Mother Earth Living

Natural Herbal Remedies for High Cholesterol

By Michael Castleman
November/December 2002
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Herbs & Natural Remedies:
Garlic, psyllium (Plantago spp.), soy, oat bran, niacin and pantothenic acid.

Form:
Garlic: capsules or in food. Psyllium: powdered seed (Metamucil, Fiberall). Soy: tofu and other soy foods. Oat bran: as a cereal or in food. Niacin: tablets. Pantothenic acid: tablets.

How it Works:
Garlic, niacin and panthothenic acid reduce cholesterol biochemically. Recent studies show that a few garlic cloves a day cut cholesterol by about 10 percent. Psyllium, soy and oat bran all contain soluble plant fiber, which speeds elimination of cholesterol. In a University of Kentucky study, a lowfat diet plus psyllium reduced cholesterol significantly more than the diet alone. Another report showed that 2 ounces of soy protein daily significantly reduces cholesterol. A University of Minnesota study shows that in people with high cholesterol, a big bowl of oatmeal a day can reduce it significantly. In a twenty-six-week University of Oregon test of niacin versus a highly touted drug (lovastatin), both treatments produced very similar results. In an Italian study, pantothenic acid significantly improved cholesterol profiles in eight weeks.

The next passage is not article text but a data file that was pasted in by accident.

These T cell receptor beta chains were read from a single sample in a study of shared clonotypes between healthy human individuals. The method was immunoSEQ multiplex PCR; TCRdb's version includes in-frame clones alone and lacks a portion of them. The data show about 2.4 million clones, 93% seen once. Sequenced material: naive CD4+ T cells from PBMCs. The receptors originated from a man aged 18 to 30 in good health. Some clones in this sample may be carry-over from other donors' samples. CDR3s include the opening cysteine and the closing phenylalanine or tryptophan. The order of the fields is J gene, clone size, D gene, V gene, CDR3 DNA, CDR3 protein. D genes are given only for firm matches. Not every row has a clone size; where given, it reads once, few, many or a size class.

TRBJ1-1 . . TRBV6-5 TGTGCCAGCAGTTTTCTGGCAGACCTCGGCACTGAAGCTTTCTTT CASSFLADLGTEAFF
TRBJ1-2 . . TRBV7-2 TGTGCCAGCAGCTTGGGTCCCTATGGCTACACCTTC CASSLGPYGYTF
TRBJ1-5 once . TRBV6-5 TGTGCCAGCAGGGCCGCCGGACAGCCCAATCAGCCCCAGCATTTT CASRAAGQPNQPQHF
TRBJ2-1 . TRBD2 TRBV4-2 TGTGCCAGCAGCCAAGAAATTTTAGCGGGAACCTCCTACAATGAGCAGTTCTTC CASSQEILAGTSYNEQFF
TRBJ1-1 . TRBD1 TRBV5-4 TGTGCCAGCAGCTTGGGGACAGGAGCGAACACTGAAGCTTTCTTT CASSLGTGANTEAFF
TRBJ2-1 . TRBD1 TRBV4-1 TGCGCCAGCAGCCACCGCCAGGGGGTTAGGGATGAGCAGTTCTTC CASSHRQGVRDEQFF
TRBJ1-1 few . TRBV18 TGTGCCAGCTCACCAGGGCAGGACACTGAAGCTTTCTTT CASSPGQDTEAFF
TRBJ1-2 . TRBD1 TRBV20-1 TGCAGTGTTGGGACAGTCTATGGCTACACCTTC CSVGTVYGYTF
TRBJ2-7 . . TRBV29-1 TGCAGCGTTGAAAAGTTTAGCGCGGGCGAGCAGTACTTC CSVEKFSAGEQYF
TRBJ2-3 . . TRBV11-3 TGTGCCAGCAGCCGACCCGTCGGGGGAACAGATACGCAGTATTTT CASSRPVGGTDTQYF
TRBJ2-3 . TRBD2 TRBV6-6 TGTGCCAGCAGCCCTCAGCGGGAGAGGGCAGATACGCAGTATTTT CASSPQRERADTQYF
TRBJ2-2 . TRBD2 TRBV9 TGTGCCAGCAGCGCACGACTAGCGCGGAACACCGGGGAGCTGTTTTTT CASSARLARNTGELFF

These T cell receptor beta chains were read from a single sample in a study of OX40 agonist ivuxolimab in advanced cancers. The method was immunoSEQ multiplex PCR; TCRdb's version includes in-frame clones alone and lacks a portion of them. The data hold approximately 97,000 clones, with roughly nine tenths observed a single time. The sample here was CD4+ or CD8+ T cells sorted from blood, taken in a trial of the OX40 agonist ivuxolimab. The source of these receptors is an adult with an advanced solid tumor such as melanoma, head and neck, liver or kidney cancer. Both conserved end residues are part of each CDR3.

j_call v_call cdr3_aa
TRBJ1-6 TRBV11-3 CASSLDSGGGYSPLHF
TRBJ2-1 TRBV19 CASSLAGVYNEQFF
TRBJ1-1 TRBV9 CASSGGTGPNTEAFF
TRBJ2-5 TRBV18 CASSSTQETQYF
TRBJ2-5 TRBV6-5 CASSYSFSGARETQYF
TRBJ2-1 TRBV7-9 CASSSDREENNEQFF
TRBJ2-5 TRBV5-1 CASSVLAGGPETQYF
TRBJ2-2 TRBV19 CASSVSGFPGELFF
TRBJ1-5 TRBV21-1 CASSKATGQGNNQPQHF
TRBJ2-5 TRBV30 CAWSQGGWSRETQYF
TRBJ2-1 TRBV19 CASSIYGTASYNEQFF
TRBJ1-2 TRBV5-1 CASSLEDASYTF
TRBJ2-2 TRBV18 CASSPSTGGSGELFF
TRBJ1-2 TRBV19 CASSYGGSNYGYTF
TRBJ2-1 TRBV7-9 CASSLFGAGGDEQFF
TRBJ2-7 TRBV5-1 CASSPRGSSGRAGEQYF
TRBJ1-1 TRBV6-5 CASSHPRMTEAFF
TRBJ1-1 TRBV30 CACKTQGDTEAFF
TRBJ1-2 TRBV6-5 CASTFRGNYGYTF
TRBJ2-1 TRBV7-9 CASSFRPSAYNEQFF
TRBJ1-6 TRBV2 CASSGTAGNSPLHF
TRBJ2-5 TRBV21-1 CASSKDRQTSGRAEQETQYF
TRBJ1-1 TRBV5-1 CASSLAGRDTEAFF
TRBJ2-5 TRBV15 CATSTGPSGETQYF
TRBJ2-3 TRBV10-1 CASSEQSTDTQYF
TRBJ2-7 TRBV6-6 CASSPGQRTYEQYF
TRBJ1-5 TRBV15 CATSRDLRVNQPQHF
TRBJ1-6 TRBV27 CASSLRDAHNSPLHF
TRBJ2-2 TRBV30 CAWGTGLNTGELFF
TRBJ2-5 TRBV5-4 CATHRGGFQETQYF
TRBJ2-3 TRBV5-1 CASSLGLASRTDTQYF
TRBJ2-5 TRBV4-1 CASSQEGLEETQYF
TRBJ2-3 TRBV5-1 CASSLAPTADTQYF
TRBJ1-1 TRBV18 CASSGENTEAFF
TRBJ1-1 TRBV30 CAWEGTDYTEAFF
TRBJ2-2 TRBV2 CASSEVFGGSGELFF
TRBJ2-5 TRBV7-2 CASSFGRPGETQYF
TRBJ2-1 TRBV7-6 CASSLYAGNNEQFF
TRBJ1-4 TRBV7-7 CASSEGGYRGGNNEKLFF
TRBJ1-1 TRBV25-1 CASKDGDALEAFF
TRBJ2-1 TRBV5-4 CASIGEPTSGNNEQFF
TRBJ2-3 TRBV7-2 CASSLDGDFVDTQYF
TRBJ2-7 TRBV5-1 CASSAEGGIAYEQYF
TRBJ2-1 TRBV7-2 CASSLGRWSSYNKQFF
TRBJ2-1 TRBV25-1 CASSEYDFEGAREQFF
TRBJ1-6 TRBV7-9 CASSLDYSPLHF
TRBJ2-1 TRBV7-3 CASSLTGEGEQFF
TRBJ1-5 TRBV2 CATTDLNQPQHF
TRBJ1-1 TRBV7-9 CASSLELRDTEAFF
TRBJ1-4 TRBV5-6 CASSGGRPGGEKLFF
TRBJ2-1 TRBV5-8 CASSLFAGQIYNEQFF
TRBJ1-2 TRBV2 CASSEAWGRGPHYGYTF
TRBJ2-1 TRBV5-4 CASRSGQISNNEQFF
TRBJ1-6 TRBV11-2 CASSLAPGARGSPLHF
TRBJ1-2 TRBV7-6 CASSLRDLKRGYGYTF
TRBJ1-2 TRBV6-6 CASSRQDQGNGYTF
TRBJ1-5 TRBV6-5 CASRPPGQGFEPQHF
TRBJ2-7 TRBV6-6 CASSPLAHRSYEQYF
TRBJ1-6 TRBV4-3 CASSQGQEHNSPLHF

Dose:
Garlic: 1 to 3 raw cloves a day, chewed. Psyllium: 5 g (about a tablespoon of Metamucil) twice daily. Soy: a few servings of tofu or soy protein a week. Oat bran: one bowl a day. Niacin: 250 to 1,500 mg per day. Pantothenic acid: 300 mg three times daily.

Cautions:
Garlic has anticoagulant action. Use it cautiously if taking other anticoagulants including ginkgo, willow bark, aspirin and vitamin E. Take psyllium with lots of water to prevent intestinal obstruction. At cholesterol-lowering doses, niacin can cause flushing similar to the hot flashes of menopause. Only take niacin under a doctor’s supervision.

Other Information:
Cholesterol can also be reduced by regular exercise, eating less saturated (animal) fat, eating more plant foods, salmon, and other cold-water fish, and drinking one alcoholic drink per day (but no more).


San Francisco health writer Michael Castleman is the author of 11 consumer health books. Visit  www.mcastleman.com .








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